Forever night blooded and an owl beyond repair, I’ve an ambivalence toward dawn that I’ve tried to shake my entire life. For someone that’s never been a morning person, it’s all such a fantasy: floating from bed to bathrobe, the day greeting you with coffee steam, a sizzling skillet, and a good book. Maybe some light calisthenics (this is a fantasy and in the fantasy doing crunches in the floor is referred to as calisthenics). A hot shower, fresh linen, clean hair. Sheets pulled tight & pillows strewn back on the bed. And all so routine, routine, routine. My real mornings, they aren’t always so serene. I generally prefer to stay under the blankets (in this case a quilt worth staying under, handmade by Lindsay Stead and available here.) But this is proof that even my mornings can be a dream, sometimes.
I usually wake up feeling leaden, even after some odd 11 hours of sleep, and strangely attached to my dreams. I procrastinate ripping myself from that cozy womb until I have to. Which means I end up forever in a rush, throwing on clothes, not bothering with a shower (hello dry, texturizing spray), and at best having a cup of coffee shoved in my hand by midday either by my husband or a friend. They say you’re born that way, that you can never change it. I’ve yet to accept that. I fake being a morning person. And in collaboration with Lindsay Stead, I wanted to create my perfect morning beneath her quilt.
So at least a couple of mornings a month, I manage to steal one that looks like this. When Lindsay introduced me to her handmade, heirloom quilts, I immediately knew that they would inspire a luxurious breakfast in bed. The synergy between food from scratch and heirloom objects of everyday use that can be passed down from generation to generation is one of the things that inspires me most. Home, food, family, and beauty around it all is the heart of slow living. And a leisurely home cooked breakfast serves as a gentle gateway into whatever else the day might hold, a buffer that begins the day with mindfulness and hopefully spills over into everything else. I can’t manage breakfast like this every day or even every weekend, but whether they come naturally to you or not, mornings like this are worth cultivating in the same way that it’s worth it to make things by hand and to support people who do. Add in the luxury of healthy homemade waffles alongside this quilt and even someone like me becomes a morning person.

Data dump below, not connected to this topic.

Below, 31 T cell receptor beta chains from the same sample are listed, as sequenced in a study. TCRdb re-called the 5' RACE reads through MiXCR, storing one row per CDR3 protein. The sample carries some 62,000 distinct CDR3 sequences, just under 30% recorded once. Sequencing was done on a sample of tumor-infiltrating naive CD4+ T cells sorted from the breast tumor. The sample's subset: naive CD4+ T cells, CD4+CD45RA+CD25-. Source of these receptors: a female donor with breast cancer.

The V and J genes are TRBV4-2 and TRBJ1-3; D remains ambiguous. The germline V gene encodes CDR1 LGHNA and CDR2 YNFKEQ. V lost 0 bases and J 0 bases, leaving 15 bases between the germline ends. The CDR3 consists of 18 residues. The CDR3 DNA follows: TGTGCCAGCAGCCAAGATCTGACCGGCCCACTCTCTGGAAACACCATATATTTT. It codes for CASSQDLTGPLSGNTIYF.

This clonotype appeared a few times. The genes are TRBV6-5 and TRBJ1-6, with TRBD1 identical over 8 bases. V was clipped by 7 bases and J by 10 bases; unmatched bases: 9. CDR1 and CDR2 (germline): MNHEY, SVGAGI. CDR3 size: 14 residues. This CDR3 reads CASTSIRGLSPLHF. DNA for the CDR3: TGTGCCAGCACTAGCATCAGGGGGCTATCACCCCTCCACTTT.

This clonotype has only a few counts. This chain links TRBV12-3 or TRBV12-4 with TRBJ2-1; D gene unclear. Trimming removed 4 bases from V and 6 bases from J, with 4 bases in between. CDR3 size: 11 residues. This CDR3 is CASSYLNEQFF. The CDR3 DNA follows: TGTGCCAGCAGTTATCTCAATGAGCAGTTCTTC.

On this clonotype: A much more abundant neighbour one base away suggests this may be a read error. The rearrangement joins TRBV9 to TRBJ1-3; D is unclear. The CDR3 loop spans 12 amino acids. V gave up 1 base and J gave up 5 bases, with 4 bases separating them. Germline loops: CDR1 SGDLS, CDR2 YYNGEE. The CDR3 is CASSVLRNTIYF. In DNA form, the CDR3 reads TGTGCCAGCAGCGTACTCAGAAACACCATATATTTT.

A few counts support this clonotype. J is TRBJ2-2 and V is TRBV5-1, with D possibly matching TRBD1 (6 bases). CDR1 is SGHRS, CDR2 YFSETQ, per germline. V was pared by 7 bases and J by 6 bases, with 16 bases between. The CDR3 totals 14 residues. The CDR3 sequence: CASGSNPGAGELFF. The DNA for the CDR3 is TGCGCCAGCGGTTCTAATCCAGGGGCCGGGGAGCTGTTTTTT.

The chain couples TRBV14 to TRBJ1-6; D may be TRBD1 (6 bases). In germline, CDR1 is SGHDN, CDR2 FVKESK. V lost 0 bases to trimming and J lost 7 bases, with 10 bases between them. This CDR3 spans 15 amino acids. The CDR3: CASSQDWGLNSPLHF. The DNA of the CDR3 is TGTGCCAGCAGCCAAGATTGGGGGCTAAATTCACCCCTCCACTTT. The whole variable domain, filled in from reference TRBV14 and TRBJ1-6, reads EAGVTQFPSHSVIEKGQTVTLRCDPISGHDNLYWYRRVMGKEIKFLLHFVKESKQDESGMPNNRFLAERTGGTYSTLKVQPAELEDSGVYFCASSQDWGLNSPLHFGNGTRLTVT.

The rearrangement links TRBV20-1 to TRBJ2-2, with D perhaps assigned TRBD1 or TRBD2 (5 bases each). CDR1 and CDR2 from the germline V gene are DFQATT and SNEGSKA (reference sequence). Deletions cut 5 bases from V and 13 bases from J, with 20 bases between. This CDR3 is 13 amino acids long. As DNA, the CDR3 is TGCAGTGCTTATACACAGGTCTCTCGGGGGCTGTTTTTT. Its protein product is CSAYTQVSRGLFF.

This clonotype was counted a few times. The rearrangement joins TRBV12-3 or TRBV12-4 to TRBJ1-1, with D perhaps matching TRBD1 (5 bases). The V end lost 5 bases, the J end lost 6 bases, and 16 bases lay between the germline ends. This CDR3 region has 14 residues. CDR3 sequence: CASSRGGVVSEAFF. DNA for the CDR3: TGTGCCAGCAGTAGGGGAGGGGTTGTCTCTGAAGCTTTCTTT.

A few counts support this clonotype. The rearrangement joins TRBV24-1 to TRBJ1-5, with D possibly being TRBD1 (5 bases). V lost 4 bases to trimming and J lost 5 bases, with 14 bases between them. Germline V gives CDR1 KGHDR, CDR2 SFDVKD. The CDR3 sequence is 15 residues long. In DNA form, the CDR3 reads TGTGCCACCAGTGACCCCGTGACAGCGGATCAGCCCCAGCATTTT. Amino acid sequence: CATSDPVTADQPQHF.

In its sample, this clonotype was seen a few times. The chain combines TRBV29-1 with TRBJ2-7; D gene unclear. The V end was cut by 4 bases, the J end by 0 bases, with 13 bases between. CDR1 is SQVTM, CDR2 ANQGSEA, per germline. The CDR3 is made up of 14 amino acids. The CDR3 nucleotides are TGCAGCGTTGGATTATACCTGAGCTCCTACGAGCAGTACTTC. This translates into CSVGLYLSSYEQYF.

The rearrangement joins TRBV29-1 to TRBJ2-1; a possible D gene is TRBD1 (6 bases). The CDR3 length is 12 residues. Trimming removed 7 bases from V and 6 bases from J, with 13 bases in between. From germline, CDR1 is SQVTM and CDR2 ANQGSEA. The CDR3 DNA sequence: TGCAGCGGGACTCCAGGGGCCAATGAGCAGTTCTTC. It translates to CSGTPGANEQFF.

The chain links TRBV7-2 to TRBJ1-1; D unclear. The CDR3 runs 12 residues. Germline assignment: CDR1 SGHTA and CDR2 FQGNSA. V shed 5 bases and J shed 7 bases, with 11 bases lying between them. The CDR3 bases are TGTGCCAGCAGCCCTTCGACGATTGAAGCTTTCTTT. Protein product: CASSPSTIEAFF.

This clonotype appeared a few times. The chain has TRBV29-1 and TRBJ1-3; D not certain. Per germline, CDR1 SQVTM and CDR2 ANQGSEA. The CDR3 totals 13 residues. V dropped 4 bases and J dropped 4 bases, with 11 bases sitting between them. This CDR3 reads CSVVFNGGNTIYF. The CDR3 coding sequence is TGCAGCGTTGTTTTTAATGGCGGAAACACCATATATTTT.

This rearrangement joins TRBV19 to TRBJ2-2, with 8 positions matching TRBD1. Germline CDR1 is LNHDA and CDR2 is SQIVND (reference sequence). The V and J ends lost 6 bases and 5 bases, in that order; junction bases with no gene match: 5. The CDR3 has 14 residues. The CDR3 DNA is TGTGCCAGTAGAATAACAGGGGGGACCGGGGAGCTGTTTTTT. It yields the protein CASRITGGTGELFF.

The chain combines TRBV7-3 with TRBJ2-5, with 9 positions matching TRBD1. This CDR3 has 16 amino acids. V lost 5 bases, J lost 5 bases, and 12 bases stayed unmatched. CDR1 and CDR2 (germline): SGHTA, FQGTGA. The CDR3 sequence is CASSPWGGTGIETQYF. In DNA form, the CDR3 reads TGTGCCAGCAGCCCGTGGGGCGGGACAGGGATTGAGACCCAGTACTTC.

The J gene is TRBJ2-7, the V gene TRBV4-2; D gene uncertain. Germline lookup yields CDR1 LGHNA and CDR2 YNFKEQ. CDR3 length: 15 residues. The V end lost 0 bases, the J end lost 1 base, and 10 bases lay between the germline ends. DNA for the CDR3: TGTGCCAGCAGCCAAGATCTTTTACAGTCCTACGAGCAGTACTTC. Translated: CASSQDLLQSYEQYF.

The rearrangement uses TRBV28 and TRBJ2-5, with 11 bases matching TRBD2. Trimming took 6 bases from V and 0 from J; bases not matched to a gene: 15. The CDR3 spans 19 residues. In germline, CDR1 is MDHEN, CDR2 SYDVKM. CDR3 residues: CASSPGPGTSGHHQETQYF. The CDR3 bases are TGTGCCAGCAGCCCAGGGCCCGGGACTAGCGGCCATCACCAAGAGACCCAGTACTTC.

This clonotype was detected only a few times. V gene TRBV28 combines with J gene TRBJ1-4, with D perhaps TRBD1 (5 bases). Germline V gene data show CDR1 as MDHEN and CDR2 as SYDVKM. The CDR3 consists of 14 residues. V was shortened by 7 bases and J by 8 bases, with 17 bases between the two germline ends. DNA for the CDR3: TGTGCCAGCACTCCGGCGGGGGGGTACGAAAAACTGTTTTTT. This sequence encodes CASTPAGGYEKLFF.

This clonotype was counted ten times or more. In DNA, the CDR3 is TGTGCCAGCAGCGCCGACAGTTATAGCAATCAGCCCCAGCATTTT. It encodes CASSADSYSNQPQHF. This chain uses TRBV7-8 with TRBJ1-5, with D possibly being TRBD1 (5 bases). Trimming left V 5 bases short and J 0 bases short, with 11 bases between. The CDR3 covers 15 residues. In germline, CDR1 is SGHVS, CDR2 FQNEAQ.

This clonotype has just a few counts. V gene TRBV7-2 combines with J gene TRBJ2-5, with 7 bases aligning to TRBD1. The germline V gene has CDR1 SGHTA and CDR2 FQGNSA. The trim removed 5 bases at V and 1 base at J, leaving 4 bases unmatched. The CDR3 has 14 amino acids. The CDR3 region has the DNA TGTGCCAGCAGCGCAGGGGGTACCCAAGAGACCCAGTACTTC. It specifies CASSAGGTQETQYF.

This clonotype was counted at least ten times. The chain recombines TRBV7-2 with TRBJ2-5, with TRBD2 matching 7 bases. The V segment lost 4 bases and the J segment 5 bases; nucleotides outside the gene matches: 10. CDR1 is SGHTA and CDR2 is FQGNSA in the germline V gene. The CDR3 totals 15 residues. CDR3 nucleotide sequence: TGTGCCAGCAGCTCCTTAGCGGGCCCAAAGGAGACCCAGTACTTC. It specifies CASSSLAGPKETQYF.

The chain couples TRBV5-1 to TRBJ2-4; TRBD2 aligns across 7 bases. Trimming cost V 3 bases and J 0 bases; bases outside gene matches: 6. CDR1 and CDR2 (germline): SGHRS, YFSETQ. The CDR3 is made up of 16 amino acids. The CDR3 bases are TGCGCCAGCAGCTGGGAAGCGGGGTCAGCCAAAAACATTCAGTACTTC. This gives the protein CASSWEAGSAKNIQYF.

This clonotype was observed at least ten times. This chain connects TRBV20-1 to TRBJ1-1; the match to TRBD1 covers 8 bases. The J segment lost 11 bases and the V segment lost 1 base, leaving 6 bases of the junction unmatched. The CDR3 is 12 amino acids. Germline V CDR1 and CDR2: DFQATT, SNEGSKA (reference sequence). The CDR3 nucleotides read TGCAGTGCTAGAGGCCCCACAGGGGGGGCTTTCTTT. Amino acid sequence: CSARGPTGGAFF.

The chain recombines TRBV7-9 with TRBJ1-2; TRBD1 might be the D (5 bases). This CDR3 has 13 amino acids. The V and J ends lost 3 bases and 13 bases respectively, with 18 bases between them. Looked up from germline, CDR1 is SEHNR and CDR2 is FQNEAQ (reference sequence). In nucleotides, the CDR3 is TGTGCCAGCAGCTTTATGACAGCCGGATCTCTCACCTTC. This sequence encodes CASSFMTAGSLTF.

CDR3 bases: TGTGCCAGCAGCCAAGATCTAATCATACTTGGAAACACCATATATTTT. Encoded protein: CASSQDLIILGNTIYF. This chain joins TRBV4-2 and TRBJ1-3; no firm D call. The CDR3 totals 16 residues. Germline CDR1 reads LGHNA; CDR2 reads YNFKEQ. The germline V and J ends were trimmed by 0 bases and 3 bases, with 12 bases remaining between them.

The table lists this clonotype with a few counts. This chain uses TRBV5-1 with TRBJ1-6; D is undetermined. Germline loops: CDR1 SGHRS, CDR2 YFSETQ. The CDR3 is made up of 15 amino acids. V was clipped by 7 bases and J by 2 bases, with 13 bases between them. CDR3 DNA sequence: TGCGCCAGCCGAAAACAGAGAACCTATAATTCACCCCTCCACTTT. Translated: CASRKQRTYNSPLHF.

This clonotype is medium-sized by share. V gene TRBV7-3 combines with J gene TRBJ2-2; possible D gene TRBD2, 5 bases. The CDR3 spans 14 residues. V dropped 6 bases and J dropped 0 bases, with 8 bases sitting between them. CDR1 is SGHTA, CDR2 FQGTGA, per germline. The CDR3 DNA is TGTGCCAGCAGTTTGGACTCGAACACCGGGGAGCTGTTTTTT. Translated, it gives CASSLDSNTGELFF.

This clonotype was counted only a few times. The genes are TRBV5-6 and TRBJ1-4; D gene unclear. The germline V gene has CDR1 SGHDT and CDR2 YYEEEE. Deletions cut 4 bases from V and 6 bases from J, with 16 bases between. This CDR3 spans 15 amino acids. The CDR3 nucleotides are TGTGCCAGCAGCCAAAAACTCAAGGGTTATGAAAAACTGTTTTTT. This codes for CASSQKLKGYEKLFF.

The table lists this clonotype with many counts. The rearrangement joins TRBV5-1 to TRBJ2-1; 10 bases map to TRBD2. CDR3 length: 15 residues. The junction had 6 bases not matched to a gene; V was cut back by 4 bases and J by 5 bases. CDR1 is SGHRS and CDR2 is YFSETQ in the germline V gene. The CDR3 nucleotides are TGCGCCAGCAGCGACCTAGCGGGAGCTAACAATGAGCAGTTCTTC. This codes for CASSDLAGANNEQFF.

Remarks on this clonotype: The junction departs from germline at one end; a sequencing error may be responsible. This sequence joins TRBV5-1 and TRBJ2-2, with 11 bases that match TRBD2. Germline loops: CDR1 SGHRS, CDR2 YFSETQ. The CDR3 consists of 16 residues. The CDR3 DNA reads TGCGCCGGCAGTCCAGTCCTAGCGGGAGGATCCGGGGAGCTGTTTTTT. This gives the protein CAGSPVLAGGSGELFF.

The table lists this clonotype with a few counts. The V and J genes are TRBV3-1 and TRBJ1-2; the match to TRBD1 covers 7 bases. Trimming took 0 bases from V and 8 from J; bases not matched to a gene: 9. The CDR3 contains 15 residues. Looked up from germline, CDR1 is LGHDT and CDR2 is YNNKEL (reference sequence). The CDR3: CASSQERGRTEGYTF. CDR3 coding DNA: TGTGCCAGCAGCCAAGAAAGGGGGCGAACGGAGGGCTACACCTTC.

Even better, while possessing every bit of the deliciousness I attribute to, say, traditional buttermilk waffles, this healthier vegan + spelt spin on waffles is a bit kinder to your body. They’re made with healthy coconut oil, agave, whole spelt flour, and coconut milk & yogurt. 100% animal product free & you don’t miss it for a second. Though, not being vegan myself, I top them with whipped honey. So, so good. Even the dark chocolate is good for you!
Happy weekend & happy autumn…celebrate by getting a quilt from Lindsay & getting cozy beneath it with these waffles!
- 250 grams about 2 cups whole spelt flour
- 1 tablespoon baking powder
- 1 teaspoon kosher sea salt
- freshly ground cardamom seeds from 5 pods
- 1/4 teaspoon fresh grated nutmeg
- 175 grams plain coconut yogurt room temp
- 40 grams about 1/4 cup unrefined coconut oil, melted
- 145 grams about 3/5 cup plain coconut milk, unsweetened (the kind from a box, not a can), room temp
- 2-3 tablespoon rosewater to taste water based kind, use about 1 tsp if using concentrated kind
- 1 teaspoon vanilla extract
- 1 tablespoon apple cider vinegar
- 100 grams about 1/3 cup agave syrup
- 1/2 cup chopped dark chocolate
- Heat your waffle iron.
- In a medium mixing bowl whisk together the first 5 ingredients. In a separate bowl, whisk together the remaining ingredients except the chocolate.
- Stir the wet ingredients into the dry ingredients until no dry remains. Fold in chocolate.
- Cook on your waffle iron according to the manufacturer’s instructions. I cook on heat setting 4 or 5 depending on how crispy I want them, and I do 1/3 cup measures of batter for each waffle, but you could certainly do larger ones if you like. I like to serve them with whipped honey (as I’m not a vegan), but it would be great with whipped coconut cream or a drizzle of agave or maple syrup if you are!
My name is Beth, Elizabeth Evelyn to be exact. A native Tennessean, I was born in the South.
I am the author behind Local Milk Blog.
Local milk is a journal devoted to home cookery, travel, family, and slow living—to being present & finding sustenance of every kind.
It’s about nesting abroad & finding the exotic in the everyday.
Most of all it’s about the perfection of imperfections and seeing the beauty of everyday, mundane life.